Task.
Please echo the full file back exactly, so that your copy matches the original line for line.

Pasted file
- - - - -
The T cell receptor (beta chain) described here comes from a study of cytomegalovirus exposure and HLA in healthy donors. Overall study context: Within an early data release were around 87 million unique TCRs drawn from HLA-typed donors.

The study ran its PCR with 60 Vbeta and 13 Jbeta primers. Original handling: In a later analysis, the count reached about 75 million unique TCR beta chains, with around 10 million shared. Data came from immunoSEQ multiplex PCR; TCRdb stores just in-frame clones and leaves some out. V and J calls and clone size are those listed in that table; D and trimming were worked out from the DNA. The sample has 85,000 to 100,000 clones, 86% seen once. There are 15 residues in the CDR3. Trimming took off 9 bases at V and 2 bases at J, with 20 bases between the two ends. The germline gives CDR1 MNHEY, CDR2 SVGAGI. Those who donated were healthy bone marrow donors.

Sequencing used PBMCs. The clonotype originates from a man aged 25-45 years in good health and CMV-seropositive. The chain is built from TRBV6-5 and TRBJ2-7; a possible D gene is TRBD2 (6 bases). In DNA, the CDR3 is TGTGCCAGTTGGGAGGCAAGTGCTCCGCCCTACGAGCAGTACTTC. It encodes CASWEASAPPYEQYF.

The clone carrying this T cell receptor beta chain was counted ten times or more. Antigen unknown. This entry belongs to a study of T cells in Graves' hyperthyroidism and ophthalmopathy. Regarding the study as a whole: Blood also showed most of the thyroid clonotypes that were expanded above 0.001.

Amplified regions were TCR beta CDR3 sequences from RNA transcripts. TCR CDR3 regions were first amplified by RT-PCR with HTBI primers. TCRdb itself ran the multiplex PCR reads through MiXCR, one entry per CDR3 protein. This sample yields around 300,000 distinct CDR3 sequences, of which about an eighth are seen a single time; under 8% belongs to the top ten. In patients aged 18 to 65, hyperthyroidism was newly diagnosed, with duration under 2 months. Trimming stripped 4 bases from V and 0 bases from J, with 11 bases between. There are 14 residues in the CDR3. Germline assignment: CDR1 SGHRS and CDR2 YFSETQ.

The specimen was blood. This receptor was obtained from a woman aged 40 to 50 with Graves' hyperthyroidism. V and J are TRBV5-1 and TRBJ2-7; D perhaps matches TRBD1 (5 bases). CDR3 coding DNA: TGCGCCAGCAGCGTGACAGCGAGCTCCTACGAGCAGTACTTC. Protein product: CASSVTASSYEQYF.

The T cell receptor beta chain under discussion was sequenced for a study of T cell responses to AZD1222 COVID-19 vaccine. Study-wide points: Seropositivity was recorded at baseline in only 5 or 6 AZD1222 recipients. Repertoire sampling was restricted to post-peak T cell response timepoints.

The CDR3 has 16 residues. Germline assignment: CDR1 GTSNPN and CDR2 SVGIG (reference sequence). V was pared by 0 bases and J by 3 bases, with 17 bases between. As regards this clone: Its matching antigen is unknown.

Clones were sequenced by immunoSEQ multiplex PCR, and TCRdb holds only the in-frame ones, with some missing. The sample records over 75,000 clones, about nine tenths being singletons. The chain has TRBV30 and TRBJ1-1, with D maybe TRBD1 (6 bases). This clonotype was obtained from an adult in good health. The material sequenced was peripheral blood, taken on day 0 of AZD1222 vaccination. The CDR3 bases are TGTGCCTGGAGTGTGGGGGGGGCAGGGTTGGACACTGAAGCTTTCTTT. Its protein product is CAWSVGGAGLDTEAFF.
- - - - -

The T cell receptor (beta chain) described here comes from a study of cytomegalovirus exposure and HLA in healthy donors. Overall study context: Within an early data release were around 87 million unique TCRs drawn from HLA-typed donors.

The study ran its PCR with 60 Vbeta and 13 Jbeta primers. Original handling: In a later analysis, the count reached about 75 million unique TCR beta chains, with around 10 million shared. Data came from immunoSEQ multiplex PCR; TCRdb stores just in-frame clones and leaves some out. V and J calls and clone size are those listed in that table; D and trimming were worked out from the DNA. The sample has 85,000 to 100,000 clones, 86% seen once. There are 15 residues in the CDR3. Trimming took off 9 bases at V and 2 bases at J, with 20 bases between the two ends. The germline gives CDR1 MNHEY, CDR2 SVGAGI. Those who donated were healthy bone marrow donors.

Sequencing used PBMCs. The clonotype originates from a man aged 25-45 years in good health and CMV-seropositive. The chain is built from TRBV6-5 and TRBJ2-7; a possible D gene is TRBD2 (6 bases). In DNA, the CDR3 is TGTGCCAGTTGGGAGGCAAGTGCTCCGCCCTACGAGCAGTACTTC. It encodes CASWEASAPPYEQYF.

The clone carrying this T cell receptor beta chain was counted ten times or more. Antigen unknown. This entry belongs to a study of T cells in Graves' hyperthyroidism and ophthalmopathy. Regarding the study as a whole: Blood also showed most of the thyroid clonotypes that were expanded above 0.001.

Amplified regions were TCR beta CDR3 sequences from RNA transcripts. TCR CDR3 regions were first amplified by RT-PCR with HTBI primers. TCRdb itself ran the multiplex PCR reads through MiXCR, one entry per CDR3 protein. This sample yields around 300,000 distinct CDR3 sequences, of which about an eighth are seen a single time; under 8% belongs to the top ten. In patients aged 18 to 65, hyperthyroidism was newly diagnosed, with duration under 2 months. Trimming stripped 4 bases from V and 0 bases from J, with 11 bases between. There are 14 residues in the CDR3. Germline assignment: CDR1 SGHRS and CDR2 YFSETQ.

The specimen was blood. This receptor was obtained from a woman aged 40 to 50 with Graves' hyperthyroidism. V and J are TRBV5-1 and TRBJ2-7; D perhaps matches TRBD1 (5 bases). CDR3 coding DNA: TGCGCCAGCAGCGTGACAGCGAGCTCCTACGAGCAGTACTTC. Protein product: CASSVTASSYEQYF.

The T cell receptor beta chain under discussion was sequenced for a study of T cell responses to AZD1222 COVID-19 vaccine. Study-wide points: Seropositivity was recorded at baseline in only 5 or 6 AZD1222 recipients. Repertoire sampling was restricted to post-peak T cell response timepoints.

The CDR3 has 16 residues. Germline assignment: CDR1 GTSNPN and CDR2 SVGIG (reference sequence). V was pared by 0 bases and J by 3 bases, with 17 bases between. As regards this clone: Its matching antigen is unknown.

Clones were sequenced by immunoSEQ multiplex PCR, and TCRdb holds only the in-frame ones, with some missing. The sample records over 75,000 clones, about nine tenths being singletons. The chain has TRBV30 and TRBJ1-1, with D maybe TRBD1 (6 bases). This clonotype was obtained from an adult in good health. The material sequenced was peripheral blood, taken on day 0 of AZD1222 vaccination. The CDR3 bases are TGTGCCTGGAGTGTGGGGGGGGCAGGGTTGGACACTGAAGCTTTCTTT. Its protein product is CAWSVGGAGLDTEAFF.